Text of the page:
Well, the last couple of days have been pretty busy. I spent my last day in Thailand just walking from the hotel and seeing where I end up. I think I got horribly lost (as you would with a plan like that), but I hailed a tuk-tuk to take me back to the hotel. It turned out that I had been walking in a circle and was quite close to the hotel, so I was horribly ripped-off by the tuk-tuk driver. Never mind.

Anyway, on Saturday night we had a group meeting of everyone on the Angkor tour. There are ten of us, including a group of four older (like 65-75yo) people from a hiking club in Melbourne.

On Sunday we began the tour proper. We travelled by fairly cramped mini-bus from Bangkok to the Cambodian border. Crossing into Cambodia was an eye-opener: Thailand is a clean, modern society by comparison. The streets of Poipet were unpaved, rough, and very dusty. It was stinking hot, and we had a six-hour drive ahead of us. Fortunately we had a larger air-conditioned bus.

Cambodia has had a pretty horrific history in the last few years. This was bought home on the drive to Siam Reap, where the fields along the road had landmine warnings posted. Trust me, they take "Do not dig" signs very seriously in Cambodia. The road was unpaved and narrow for most of the way, but after six hours bouncing around we arrived at Siem Reap.

Siem Reap is the second largest city in Cambodia (after Phnom Penh). In the last few years the Cambodian government has realised what an amazing tourist attraction they have in Angkor, just a few kilometres up the road. I am fortunate that I have arrived now, because they are throwing up hotels along the main road as fast as they can pile the bricks. A year or so from now the place will be completely given over to tourists. And the world will be a lesser place for it.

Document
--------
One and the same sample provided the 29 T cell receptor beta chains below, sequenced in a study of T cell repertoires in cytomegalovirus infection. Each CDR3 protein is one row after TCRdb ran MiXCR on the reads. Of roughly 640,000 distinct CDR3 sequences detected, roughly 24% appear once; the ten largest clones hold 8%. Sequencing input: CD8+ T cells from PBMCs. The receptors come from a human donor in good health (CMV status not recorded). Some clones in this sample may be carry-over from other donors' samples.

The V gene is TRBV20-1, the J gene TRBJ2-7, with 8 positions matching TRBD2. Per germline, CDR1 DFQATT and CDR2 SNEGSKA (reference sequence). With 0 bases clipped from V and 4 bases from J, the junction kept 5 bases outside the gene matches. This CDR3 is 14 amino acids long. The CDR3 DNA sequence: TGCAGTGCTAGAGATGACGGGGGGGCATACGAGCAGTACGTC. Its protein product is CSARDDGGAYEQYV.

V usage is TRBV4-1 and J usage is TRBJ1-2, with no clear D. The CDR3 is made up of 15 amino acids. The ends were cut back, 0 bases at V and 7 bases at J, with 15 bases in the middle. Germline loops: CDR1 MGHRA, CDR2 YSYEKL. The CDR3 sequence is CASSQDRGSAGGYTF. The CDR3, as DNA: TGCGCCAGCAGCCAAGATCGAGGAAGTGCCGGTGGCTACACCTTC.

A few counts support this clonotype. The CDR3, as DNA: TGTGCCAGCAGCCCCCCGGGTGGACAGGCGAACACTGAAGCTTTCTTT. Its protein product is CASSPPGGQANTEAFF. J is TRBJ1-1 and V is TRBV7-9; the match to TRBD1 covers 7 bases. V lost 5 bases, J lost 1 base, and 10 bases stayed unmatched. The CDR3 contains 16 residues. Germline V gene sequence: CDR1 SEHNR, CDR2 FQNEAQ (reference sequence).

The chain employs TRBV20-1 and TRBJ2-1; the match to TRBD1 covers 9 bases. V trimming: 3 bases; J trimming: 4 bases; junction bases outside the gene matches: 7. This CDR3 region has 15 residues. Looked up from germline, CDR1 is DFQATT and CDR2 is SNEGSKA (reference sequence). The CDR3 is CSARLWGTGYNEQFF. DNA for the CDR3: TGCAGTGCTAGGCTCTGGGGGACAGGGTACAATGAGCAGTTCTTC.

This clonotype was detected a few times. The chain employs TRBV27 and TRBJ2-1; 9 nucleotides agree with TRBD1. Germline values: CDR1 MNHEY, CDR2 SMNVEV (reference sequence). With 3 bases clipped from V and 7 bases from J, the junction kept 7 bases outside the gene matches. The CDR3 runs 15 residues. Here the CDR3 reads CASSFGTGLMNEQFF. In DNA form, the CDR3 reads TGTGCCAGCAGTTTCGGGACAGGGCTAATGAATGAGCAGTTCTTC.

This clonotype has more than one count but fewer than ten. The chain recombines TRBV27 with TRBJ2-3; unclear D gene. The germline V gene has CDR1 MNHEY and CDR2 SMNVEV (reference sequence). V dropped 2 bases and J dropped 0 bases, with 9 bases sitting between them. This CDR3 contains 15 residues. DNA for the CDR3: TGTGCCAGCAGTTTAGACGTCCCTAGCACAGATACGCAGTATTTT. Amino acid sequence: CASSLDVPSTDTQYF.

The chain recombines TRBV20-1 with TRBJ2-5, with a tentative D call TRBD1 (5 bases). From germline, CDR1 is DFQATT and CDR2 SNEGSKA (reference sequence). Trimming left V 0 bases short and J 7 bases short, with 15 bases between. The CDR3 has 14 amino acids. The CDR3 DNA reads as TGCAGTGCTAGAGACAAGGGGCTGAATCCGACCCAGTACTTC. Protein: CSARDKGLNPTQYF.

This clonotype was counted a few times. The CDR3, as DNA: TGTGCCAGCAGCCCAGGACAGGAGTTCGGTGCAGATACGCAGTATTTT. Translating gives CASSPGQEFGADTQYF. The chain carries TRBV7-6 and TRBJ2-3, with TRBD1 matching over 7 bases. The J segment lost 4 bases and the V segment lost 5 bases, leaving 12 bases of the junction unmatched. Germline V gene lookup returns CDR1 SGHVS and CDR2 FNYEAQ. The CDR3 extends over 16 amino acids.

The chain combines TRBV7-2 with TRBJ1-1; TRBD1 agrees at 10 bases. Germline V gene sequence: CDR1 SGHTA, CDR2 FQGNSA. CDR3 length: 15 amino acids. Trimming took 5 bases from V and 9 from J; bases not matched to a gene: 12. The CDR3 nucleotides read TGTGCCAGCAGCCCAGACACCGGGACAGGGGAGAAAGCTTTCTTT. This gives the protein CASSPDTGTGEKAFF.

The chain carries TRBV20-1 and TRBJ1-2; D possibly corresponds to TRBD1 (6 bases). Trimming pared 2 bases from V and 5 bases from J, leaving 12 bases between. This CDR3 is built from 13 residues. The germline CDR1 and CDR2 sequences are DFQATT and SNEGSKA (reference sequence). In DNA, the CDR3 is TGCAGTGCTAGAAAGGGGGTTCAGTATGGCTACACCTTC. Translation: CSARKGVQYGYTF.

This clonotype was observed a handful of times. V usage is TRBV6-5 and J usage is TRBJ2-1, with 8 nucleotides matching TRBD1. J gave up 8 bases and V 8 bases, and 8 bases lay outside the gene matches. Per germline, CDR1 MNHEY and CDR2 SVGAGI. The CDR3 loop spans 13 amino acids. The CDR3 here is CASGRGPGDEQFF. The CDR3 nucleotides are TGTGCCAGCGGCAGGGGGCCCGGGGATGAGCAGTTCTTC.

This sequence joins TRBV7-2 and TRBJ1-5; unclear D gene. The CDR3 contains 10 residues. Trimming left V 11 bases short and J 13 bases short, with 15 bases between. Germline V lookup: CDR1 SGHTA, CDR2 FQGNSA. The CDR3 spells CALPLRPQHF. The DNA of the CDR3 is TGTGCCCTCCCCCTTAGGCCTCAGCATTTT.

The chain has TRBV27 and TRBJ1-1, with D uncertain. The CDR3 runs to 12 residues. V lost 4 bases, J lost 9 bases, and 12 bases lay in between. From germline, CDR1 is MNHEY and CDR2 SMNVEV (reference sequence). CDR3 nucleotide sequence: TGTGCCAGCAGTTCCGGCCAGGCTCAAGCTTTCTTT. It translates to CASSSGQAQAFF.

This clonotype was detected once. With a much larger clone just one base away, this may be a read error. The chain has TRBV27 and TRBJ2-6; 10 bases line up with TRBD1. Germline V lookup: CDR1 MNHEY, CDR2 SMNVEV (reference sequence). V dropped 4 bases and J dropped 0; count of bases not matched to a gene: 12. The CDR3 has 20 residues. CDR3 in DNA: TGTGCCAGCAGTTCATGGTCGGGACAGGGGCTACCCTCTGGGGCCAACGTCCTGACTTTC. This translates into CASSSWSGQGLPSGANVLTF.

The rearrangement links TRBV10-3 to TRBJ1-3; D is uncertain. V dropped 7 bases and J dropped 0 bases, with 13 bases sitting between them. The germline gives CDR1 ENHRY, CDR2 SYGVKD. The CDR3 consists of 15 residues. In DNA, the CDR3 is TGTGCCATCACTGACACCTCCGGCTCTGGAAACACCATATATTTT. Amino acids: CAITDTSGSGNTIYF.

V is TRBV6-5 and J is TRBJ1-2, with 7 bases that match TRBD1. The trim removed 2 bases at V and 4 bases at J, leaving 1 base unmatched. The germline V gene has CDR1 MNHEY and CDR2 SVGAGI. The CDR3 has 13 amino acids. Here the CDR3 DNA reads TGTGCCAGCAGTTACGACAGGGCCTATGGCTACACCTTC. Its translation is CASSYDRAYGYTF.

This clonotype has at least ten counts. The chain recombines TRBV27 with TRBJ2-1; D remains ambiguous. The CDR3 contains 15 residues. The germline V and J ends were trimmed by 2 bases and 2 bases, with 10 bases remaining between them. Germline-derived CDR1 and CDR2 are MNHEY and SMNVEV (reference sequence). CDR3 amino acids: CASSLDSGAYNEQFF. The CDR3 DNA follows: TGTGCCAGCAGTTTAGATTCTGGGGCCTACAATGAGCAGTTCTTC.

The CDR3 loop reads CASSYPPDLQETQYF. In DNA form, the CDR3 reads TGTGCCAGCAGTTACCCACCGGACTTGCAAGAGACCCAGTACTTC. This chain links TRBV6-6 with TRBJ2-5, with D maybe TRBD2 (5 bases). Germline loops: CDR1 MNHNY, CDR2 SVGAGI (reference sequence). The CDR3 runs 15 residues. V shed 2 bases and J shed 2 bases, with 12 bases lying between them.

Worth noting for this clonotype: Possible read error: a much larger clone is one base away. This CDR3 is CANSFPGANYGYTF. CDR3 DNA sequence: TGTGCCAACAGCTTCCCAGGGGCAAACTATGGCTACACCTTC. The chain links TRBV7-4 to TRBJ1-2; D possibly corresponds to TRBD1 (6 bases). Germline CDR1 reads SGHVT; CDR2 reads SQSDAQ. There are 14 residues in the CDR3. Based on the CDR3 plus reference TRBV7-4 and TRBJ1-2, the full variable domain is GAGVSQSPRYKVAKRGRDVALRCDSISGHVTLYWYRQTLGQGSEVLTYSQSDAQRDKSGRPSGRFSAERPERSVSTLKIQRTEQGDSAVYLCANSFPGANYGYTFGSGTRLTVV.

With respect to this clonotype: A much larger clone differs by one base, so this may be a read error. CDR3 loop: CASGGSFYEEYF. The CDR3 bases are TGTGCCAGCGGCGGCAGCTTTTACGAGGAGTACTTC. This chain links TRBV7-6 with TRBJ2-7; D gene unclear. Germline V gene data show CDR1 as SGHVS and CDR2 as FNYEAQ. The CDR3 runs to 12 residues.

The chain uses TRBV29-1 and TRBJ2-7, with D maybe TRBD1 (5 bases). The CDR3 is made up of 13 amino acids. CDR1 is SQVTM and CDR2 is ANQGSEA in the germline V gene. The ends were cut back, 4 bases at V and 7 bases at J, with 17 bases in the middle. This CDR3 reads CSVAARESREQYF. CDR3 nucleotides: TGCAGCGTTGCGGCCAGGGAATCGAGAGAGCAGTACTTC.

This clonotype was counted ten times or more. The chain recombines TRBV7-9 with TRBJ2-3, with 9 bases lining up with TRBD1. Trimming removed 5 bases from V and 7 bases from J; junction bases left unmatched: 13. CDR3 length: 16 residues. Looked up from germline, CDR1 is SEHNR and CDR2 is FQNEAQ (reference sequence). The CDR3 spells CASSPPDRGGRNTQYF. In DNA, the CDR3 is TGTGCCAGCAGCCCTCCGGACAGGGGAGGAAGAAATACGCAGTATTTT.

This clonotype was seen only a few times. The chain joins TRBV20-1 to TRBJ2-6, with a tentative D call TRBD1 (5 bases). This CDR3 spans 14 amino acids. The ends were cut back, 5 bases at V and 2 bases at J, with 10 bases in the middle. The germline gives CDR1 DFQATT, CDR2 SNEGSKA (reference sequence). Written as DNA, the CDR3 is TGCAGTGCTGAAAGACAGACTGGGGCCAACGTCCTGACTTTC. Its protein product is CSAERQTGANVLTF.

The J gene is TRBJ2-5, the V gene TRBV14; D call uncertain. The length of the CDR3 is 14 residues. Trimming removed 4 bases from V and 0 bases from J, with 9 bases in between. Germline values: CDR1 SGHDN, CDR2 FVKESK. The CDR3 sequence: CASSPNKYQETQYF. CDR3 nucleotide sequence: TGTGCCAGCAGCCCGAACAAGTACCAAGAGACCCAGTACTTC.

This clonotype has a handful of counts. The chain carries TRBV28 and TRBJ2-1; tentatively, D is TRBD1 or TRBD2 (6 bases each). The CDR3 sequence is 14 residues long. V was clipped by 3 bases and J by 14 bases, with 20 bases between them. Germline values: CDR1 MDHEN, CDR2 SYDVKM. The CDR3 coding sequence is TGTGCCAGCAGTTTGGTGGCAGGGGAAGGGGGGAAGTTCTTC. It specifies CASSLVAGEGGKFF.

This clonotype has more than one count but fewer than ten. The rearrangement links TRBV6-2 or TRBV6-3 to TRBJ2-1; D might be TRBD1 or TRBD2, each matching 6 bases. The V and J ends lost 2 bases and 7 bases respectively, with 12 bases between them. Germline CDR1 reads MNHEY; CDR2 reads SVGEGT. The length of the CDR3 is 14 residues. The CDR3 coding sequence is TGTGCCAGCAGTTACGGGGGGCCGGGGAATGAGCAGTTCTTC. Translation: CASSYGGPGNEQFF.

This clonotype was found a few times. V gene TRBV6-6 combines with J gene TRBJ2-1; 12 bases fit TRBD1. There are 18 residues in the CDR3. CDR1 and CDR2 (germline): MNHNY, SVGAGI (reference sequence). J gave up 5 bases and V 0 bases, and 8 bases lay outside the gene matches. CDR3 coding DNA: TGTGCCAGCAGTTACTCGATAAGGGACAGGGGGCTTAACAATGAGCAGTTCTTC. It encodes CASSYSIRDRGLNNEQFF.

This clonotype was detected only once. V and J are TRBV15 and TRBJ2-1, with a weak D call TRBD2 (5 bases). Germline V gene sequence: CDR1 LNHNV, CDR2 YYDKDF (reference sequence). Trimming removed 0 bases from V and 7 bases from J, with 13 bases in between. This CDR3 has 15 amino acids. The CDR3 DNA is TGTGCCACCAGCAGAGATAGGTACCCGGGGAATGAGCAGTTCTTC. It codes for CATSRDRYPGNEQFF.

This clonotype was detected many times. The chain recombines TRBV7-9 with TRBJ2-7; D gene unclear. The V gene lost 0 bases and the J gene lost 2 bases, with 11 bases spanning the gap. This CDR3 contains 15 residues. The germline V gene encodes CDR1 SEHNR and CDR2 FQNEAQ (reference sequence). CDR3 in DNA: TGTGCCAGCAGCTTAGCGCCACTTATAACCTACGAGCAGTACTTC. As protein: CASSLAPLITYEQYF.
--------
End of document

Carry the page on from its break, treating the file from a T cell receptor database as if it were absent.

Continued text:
For at last I have seen Angkor with my own eyes! Today was our first day at the Angkor complex, and I admit that I completely underestimated its size. The entirety of Angkor covers some 50 km2, and there are several hundred temples. Most are quite small, of course, and we won't get to see all of them. Today we visited six (I think -- I lost count) of the larger ones, except the actual Angkor Wat temple itself.

As for the temples themselves... alas, any description I could write would not do them justice. You'll just have to see them for yourself.

So I will simply state the facts: they were all built between the 11th and 13th centuries, as the balance of power shifted between the Khmer, the Chinese, and the Thais. They were built using sandstone (from a quarry 50km away) and volcanic rock (from 120km away). Each new king built his own temple. They are all huge, all completely covered with intricate and detailed carvings, and are now all in various advanced stages of decay. In their days they must have been magnificent beyond words.

It was very hot at the temples, and everyone in the group was very tired by the end of the day. Tonight our tour leader has organised a Khmer-style banquet at a nearby restaurant. I'm looking forward to that.

Tomorrow we visit Angkor Wat in time to watch the sunrise, then spend the rest of the day exploring this the largest of the Angkor temples. I'm looking forward to that even more.


Poipet street
Full-size picture (35 KB)
The main road of Poipet, our first glimpse of Cambodia. Very hot, dry, and dusty.

We were besieged by the usual collection of beggars and merchants as soon as we left the customs office. This picture was taken from the safety of the bus.

Cambodia countryside
Full-size picture (21 KB)
Driving through the Cambodian countryside.

The sign is a landmine warning.

Siem Reap
Full-size picture (19 KB)
The street outside the hotel at Siem Reap.
Angkor south gate
Full-size picture (48 KB)
Looking along the causeway toward the south gate of Angkor Thom.
Angkor gods
Full-size picture (62 KB)
The causeway is lined with Gods like these one one side...